For the House and Senate, the strategy that seems to be showing the most promise is to keep it simple (and practical), stupid. Smart policy initiatives will minimize variables that give lawmakers a reason (or an excuse) to vote against clean energy interests that matter to folks back home. And they will take advantage of unique coalitions that each individual issue can bring to the table based on geography, local economies, etc. Legislators can also encourage the Administration to continue its use of executive orders to increase efficiency and clean energy procurement within federal agencies, and to pursue collaborations with industry to iron-out regulatory hurdles that could slow the adoption of clean technologies.

The bottom line is, there is plenty to be done. It just can’t be done all at once. So pick your spot on the apple and start taking a bite.

This piece was originally published in the National Journal Energy Experts Blog.

MLP Bill, With or Without Tax Reform

May 1st, 2013

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Comprehensive tax reform is long overdue, but it’s also going to be difficult and may not happen during this, or even the next, session of Congress. In the meantime, we can’t hold up other tax code fixes, especially in vital areas, such as energy. The MLP Parity Act, a fix to our unequal tax code, shouldn’t be delayed just because it doesn’t fix all of the problems with our current tax code.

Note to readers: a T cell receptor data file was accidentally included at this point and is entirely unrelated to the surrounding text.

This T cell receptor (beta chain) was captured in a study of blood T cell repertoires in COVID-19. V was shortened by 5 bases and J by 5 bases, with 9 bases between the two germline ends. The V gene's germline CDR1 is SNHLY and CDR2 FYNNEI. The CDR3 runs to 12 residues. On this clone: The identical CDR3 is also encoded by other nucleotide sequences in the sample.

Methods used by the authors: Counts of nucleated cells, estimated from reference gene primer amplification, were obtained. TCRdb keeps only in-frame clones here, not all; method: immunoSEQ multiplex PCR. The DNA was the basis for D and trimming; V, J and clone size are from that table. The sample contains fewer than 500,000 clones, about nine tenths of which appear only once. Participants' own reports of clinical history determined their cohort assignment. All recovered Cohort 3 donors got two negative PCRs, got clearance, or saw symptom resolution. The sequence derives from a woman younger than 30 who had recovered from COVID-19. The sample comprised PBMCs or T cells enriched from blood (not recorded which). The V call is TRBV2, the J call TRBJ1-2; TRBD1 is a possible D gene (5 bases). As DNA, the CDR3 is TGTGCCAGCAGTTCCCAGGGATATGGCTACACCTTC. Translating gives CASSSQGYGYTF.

As it stands now, the government is implicitly telling investors what to invest their money in. Master limited partnerships are attractive investments, passing profits through to investors without being taxed at a corporate level. This appealing financial structure draws in more capital and lowers the cost of capital for projects owned by an MLP. Unfortunately, under our current tax code, qualifying projects are generally oil and gas related – pipelines, extraction, refining or exploration – excluding many types of energy, from biomass to nuclear to wind. As a result, a project such as a wind farm is less attractive to investors and must offer a higher return than a comparable natural gas project.